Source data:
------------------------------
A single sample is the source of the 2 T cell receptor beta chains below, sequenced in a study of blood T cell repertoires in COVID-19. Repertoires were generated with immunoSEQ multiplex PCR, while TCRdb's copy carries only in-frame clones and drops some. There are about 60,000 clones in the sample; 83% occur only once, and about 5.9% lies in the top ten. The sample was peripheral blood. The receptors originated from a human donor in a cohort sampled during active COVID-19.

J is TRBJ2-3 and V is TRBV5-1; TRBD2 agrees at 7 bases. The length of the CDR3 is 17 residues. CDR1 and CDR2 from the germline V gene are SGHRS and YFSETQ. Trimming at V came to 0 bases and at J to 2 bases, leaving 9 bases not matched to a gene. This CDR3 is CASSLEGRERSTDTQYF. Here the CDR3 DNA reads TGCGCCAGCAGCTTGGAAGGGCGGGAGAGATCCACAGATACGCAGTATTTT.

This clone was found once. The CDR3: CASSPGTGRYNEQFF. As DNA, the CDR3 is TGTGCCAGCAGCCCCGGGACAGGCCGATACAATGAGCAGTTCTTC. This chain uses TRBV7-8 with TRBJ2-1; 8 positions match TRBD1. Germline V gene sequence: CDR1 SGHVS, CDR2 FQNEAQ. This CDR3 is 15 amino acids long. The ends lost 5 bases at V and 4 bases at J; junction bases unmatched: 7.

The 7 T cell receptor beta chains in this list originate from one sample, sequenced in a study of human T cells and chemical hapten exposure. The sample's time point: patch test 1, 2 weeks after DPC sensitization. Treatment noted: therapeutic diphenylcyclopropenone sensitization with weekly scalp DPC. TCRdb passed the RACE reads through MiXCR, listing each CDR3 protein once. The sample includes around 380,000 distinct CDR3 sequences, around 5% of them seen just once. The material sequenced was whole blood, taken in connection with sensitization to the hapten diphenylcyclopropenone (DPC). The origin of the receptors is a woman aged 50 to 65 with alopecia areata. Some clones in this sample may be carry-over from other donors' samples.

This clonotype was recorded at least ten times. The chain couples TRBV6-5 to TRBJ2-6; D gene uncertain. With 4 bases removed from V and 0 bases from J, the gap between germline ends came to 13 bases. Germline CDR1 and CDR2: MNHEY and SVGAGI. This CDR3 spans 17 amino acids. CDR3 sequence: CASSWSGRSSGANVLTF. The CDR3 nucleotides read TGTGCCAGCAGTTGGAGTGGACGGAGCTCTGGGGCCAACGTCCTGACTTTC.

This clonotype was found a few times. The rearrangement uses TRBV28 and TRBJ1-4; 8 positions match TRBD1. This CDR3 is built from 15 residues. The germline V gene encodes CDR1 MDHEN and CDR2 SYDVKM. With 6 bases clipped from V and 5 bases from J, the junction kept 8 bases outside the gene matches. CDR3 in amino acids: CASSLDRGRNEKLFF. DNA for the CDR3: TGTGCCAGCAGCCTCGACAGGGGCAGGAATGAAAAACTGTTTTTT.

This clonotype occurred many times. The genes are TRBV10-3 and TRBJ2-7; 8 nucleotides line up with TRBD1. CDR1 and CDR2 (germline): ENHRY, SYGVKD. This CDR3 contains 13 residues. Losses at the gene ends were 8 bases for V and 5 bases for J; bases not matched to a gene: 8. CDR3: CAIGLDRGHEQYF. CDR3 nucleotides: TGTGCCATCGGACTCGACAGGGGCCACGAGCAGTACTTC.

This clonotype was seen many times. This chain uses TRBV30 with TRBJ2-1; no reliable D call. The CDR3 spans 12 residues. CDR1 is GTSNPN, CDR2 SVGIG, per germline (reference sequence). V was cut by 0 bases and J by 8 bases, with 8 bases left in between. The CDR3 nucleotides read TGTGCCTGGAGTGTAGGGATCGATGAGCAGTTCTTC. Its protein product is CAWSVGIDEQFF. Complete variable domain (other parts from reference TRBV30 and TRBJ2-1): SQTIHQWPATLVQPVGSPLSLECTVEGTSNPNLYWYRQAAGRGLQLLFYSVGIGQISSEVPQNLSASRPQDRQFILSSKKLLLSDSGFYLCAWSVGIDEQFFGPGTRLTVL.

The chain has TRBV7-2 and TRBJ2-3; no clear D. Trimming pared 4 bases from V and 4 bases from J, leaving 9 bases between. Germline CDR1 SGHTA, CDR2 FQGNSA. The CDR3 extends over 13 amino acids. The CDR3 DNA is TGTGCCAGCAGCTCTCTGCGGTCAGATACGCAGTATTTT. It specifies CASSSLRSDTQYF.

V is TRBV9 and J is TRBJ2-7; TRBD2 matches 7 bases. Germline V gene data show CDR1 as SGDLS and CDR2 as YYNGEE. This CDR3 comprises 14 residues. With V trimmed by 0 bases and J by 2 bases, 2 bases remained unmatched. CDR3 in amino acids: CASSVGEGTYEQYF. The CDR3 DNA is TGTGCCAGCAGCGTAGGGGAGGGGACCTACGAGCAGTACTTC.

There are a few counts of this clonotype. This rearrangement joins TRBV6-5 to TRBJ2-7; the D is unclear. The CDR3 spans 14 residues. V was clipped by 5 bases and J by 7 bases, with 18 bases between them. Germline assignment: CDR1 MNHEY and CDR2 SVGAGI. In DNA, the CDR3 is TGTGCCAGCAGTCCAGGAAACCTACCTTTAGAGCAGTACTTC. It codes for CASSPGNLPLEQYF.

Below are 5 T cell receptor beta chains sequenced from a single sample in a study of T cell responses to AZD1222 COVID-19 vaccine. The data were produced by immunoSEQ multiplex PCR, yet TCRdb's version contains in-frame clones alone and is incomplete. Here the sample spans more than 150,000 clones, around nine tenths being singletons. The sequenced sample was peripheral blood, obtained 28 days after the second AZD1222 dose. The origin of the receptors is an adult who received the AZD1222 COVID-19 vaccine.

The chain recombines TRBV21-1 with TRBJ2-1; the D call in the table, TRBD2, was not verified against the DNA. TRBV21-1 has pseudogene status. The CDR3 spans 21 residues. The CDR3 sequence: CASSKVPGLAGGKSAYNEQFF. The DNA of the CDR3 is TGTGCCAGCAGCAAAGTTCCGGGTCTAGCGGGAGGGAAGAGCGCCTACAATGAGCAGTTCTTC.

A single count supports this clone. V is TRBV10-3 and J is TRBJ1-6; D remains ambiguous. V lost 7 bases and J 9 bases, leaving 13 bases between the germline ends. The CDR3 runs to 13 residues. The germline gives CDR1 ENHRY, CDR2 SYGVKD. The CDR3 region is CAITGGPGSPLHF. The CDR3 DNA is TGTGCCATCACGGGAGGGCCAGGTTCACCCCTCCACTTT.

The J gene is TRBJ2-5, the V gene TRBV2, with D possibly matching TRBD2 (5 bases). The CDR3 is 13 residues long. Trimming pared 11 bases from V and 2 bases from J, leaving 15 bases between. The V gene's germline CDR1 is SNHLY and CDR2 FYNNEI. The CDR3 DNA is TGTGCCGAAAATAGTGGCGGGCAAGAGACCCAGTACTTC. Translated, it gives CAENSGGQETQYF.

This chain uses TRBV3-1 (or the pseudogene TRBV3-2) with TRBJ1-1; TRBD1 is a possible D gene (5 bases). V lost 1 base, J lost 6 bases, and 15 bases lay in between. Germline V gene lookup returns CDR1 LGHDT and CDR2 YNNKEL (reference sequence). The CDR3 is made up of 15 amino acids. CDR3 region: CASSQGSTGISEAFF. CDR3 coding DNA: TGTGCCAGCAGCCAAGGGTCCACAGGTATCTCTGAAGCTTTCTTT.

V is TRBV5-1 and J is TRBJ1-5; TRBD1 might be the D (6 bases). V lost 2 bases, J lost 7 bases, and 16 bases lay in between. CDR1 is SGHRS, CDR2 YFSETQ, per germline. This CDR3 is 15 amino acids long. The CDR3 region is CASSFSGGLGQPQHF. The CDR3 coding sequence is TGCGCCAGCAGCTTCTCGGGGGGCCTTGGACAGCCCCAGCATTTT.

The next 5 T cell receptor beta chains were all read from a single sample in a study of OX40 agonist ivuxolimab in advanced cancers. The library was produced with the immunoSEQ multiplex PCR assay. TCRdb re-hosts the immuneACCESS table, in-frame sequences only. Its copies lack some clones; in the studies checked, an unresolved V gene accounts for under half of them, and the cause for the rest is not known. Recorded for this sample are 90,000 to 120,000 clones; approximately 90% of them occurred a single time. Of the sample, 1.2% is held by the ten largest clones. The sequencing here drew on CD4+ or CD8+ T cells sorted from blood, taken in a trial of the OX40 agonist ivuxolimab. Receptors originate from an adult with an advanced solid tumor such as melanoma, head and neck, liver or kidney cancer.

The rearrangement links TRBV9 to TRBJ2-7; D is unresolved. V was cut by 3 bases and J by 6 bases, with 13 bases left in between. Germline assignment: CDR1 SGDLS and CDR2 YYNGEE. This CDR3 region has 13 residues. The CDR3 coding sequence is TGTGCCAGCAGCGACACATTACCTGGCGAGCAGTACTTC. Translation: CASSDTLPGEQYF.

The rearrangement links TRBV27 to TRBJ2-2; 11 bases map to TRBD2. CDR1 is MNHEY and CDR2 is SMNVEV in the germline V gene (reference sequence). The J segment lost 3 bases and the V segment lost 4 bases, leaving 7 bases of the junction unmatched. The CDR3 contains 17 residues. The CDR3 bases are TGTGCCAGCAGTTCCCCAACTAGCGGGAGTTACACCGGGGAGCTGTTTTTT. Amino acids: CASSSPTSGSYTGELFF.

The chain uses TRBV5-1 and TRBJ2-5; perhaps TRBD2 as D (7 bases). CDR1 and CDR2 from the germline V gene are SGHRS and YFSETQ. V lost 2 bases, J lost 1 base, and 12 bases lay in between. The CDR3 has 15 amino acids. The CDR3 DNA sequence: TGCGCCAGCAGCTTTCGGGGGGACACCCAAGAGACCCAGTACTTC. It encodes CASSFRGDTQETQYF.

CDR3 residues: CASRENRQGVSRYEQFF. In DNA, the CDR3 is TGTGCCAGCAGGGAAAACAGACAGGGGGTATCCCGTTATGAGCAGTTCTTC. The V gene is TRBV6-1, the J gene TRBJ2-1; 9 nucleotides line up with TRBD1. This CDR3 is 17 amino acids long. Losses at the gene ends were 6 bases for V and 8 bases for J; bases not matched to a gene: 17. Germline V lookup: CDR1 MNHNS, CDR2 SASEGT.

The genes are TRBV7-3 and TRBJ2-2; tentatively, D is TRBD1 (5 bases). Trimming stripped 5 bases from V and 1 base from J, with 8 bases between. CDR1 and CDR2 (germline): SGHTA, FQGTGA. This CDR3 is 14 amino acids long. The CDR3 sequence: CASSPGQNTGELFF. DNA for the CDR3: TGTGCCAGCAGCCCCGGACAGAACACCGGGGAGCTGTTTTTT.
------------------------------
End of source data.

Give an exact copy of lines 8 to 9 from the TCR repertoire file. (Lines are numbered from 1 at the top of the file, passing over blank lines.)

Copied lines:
This clonotype was seen many times. This chain uses TRBV30 with TRBJ2-1; no reliable D call. The CDR3 spans 12 residues. CDR1 is GTSNPN, CDR2 SVGIG, per germline (reference sequence). V was cut by 0 bases and J by 8 bases, with 8 bases left in between. The CDR3 nucleotides read TGTGCCTGGAGTGTAGGGATCGATGAGCAGTTCTTC. Its protein product is CAWSVGIDEQFF. Complete variable domain (other parts from reference TRBV30 and TRBJ2-1): SQTIHQWPATLVQPVGSPLSLECTVEGTSNPNLYWYRQAAGRGLQLLFYSVGIGQISSEVPQNLSASRPQDRQFILSSKKLLLSDSGFYLCAWSVGIDEQFFGPGTRLTVL.

The chain has TRBV7-2 and TRBJ2-3; no clear D. Trimming pared 4 bases from V and 4 bases from J, leaving 9 bases between. Germline CDR1 SGHTA, CDR2 FQGNSA. The CDR3 extends over 13 amino acids. The CDR3 DNA is TGTGCCAGCAGCTCTCTGCGGTCAGATACGCAGTATTTT. It specifies CASSSLRSDTQYF.